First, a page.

Sometimes I go through phases where I’m enjoying what I’m reading but I’m not consumed by it. It seems I’ve had a run of those recently – until now. I picked up Ruined and from the outset, I was swept up in the story. It was just what I needed – action, intrigue and a pace that kept me reading.

 

Tintera has created some fantastic characters in this world, a world where the Runed are feared and slaughtered for their magical abilities. It’s a world where Em has seen her parents murdered, her sister kidnapped and she has set out for vengeance. Except it turns out that not all of her enemies are easy to hate.

 

If you enjoy YA fantasy, banterful characters, strong heroines, action, friendship, loveable Princes, well, this is one for you. Thankfully book two, Avenged, is out next week so you won’t have too long to wait after THAT ending!

four-half-stars

Blog Tour: The Cutaway

April 1, 2017 in Blog Tours, Book Reviews, Thriller

I received this book for free from Publisher in exchange for an honest review. This does not affect my opinion of the book or the content of my review.

Blog Tour: The CutawayThe Cutaway by Christina Kovac
Published by Serpent's Tail on 6th April 2017
Genres: Mystery, thriller
Format: Hardback
Source: Publisher
Goodreads
four-stars

It begins with someone else's story. The story of a woman who leaves a busy restaurant and disappears completely into the chilly spring night. Evelyn Carney is missing - but where did she go? Who was she meeting? And why did she take a weapon with her when she went? When brilliant TV producer Virginia Knightley finds Evelyn's missing person report on her desk, she becomes obsessed with finding out what happened that night. But her pursuit of the truth draws her deep into the power struggles and lies of Washington DC's elite - to face old demons and new enemies.

I’m delighted today to be the first stop on The Cutaway Blog Tour. Today I’m sharing my thoughts on the novel, but be sure to check out these other blogs over the next 12 days for different articles and features.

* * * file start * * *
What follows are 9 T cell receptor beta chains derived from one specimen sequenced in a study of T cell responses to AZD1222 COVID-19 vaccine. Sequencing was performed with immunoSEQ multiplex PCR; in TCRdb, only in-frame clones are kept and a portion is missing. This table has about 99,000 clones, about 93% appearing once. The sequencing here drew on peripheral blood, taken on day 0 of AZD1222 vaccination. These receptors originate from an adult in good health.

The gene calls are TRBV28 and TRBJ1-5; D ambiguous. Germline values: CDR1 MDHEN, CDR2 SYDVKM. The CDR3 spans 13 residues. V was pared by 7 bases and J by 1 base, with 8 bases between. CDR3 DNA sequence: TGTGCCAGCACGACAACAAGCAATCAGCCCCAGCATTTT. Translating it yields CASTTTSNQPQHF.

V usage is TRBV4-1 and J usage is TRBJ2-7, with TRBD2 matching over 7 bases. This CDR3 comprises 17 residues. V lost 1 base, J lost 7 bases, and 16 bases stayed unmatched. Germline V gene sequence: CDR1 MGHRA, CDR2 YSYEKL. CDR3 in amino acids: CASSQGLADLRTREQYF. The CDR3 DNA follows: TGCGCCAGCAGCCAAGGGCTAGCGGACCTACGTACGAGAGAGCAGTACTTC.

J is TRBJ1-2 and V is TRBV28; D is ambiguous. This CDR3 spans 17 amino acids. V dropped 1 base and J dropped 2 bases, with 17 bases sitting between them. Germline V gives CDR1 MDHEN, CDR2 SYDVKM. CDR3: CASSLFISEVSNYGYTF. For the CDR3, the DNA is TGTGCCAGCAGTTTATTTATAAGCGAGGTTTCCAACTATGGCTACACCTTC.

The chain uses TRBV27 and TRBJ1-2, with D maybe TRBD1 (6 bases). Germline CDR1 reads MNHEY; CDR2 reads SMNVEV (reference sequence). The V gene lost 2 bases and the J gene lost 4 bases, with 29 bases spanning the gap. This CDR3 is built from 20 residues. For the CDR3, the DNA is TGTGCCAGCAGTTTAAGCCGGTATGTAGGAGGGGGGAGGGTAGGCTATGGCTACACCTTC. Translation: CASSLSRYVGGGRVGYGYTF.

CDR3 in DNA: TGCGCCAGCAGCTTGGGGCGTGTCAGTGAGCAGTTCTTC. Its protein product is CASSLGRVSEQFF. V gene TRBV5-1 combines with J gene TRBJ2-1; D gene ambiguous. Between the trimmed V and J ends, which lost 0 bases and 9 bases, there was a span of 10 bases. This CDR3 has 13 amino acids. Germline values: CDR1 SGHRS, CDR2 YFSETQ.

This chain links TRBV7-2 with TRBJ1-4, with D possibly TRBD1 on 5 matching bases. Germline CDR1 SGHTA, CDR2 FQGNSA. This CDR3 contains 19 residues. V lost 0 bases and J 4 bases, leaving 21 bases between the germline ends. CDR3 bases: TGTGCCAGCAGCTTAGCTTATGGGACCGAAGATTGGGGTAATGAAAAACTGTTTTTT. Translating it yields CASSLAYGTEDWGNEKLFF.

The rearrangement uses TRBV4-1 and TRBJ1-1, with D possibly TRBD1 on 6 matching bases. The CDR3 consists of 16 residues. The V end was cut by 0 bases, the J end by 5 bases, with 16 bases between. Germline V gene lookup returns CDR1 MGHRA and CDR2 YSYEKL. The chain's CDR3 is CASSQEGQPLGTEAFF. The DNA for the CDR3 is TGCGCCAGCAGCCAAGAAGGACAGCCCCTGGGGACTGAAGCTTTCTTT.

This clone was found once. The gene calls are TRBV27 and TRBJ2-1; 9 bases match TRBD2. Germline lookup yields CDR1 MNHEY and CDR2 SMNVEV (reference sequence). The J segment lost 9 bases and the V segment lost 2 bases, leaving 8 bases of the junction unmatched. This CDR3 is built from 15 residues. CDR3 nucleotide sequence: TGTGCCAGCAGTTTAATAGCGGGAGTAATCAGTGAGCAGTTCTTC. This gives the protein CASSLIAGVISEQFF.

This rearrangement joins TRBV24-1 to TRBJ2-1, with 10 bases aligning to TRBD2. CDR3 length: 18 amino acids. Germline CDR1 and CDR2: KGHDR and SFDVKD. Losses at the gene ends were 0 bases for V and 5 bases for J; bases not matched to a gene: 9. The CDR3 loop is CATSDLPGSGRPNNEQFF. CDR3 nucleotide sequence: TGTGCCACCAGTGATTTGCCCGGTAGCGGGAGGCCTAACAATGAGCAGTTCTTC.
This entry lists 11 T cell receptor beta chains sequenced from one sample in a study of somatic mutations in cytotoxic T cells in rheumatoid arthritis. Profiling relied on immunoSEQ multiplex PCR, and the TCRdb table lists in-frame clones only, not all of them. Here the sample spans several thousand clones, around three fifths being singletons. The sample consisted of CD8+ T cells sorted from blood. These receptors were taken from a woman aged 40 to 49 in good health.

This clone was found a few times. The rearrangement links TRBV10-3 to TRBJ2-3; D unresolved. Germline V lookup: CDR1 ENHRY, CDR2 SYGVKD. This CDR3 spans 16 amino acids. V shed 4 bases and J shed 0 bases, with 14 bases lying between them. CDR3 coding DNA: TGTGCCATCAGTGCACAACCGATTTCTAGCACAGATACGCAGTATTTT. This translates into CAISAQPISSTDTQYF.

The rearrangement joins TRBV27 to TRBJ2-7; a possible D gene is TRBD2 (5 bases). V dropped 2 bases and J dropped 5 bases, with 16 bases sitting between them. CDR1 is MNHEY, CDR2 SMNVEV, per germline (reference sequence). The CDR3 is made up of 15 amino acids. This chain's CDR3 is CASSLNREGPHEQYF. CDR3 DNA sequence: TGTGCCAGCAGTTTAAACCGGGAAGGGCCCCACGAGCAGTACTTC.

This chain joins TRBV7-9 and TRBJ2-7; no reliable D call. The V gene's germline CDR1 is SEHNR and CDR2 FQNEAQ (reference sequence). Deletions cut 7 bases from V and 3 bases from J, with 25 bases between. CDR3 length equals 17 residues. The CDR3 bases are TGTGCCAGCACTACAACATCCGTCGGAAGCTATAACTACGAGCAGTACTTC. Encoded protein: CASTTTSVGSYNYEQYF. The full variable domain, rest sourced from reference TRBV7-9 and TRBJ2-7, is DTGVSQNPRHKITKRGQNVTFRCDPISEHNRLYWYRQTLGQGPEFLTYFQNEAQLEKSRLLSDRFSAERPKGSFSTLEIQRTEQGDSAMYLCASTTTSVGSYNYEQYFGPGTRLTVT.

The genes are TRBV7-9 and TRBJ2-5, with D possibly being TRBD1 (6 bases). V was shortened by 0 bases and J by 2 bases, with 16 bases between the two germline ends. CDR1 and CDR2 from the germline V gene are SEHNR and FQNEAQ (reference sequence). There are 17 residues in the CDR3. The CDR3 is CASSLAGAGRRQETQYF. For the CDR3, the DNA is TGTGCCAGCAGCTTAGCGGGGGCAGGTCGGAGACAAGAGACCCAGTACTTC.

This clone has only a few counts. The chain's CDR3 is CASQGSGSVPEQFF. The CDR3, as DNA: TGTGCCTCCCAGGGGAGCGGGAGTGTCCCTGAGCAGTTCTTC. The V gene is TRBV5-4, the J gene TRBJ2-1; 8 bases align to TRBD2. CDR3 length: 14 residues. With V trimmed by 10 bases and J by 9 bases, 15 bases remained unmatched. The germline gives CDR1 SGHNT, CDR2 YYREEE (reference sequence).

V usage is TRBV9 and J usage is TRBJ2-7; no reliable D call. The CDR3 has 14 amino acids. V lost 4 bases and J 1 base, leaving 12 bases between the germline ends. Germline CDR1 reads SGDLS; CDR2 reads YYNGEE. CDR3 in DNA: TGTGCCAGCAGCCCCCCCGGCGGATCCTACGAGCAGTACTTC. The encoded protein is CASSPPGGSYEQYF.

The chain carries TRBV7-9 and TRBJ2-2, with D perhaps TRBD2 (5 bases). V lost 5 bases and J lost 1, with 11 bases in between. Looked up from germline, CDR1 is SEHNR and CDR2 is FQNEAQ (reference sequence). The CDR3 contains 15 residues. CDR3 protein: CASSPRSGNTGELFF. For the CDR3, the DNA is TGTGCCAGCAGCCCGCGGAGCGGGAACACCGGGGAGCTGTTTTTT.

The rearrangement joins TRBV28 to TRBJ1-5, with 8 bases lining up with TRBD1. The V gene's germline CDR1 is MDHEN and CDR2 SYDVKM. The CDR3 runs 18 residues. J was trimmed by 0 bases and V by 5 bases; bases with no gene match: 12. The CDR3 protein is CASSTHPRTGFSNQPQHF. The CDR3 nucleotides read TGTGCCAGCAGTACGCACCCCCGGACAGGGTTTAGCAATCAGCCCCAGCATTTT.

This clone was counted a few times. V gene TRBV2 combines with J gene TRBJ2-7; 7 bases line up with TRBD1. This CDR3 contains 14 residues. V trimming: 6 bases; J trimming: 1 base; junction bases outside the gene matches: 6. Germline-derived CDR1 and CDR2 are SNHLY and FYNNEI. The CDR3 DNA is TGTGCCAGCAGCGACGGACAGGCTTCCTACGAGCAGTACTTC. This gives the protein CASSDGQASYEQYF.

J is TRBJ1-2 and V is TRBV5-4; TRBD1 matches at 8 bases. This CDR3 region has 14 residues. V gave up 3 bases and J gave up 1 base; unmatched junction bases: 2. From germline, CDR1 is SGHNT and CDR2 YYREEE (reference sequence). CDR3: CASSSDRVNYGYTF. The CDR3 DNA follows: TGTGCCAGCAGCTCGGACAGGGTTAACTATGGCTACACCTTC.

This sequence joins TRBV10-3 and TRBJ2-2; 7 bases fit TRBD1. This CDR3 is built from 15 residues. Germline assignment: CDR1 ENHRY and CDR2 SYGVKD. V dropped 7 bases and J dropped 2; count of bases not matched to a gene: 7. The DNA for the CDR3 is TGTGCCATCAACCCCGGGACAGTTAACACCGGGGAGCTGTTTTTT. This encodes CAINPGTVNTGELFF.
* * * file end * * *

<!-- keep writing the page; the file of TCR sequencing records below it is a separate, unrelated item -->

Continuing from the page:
blogtour_dates (1)

Recently, I’ve become pretty interested in how the media uncover stories, how they break news and how they contribute towards the solving of crimes. I suspect that it’s my true crime podcast obsession that’s piqued this interest. So when I was asked if I’d like to review The Cutaway, the debut novel by Christina Kovac who has seventeen years of experience working in the media producing crime and political stories, well obviously I couldn’t resist.

The Cutaway follows the story of TV news producer Virginia Knightly. Virginia becomes interested in the disappearance of a young lawyer, Evelyn Carney, who vanishes one night after leaving a restaurant in Georgetown, Washington DC. Knightly is determined to uncover what happened to Evelyn and as she works on the story it becomes apparent that there are powerful people involved, people who want to keep this story out of the spotlight.

I really enjoyed this thriller. For me, it was a change from the police-centred detective tales I’ve read and enjoyed recently. I found the insight into a newsroom fascinating – the contrast between teamwork and self-preservation, the protection of sources, fact-checking, politics, beating rival channels to a story and the practicalities of a building a story ready for air.

Furthermore, I found the setting of Washington DC, the politics, the powerful personalities, as well as the media interaction really interesting.

As for the disappearance of Evelyn, I had various theories along the way – none of which were accurate!

All in all, I really enjoyed this book and find myself hoping that we might be treated to more Virginia Knightly stories in the future.

four-stars

Review: Windwitch

March 31, 2017 in Book Reviews, Fantasy, YA Fantasy

I received this book for free from Publisher in exchange for an honest review. This does not affect my opinion of the book or the content of my review.

Review: WindwitchWindwitch by Susan Dennard
Series: The Witchlands #2
Published by Tor UK on 12th January 2017
Genres: Fantasy, YA Fantasy
Format: Hardback
Source: Publisher
Goodreads
two-half-stars

Sometimes our enemies become our only allies

The Windwitch Prince Merik is presumed dead, following a lethal explosion. He's left scarred but alive and determined to expose his sister's treachery. Yet on reaching the royal capital, he's shocked to find it crowded with refugees fleeing conflict. Merik haunts the streets, fighting for the weak. This leads to whispers of a disfigured demigod, the Fury, who brings justice to the oppressed.

Hunted by the Cleaved, Iseult is struggling to stay free while she searches for her friend Safi. When the Bloodwitch Aeduan corners Iseult first, she offers him a deal: she'll return what was stolen from him, if he locates the Truthwitch. Yet unknown to Iseult, there's a bounty on her head - and Aeduan intends to claim it.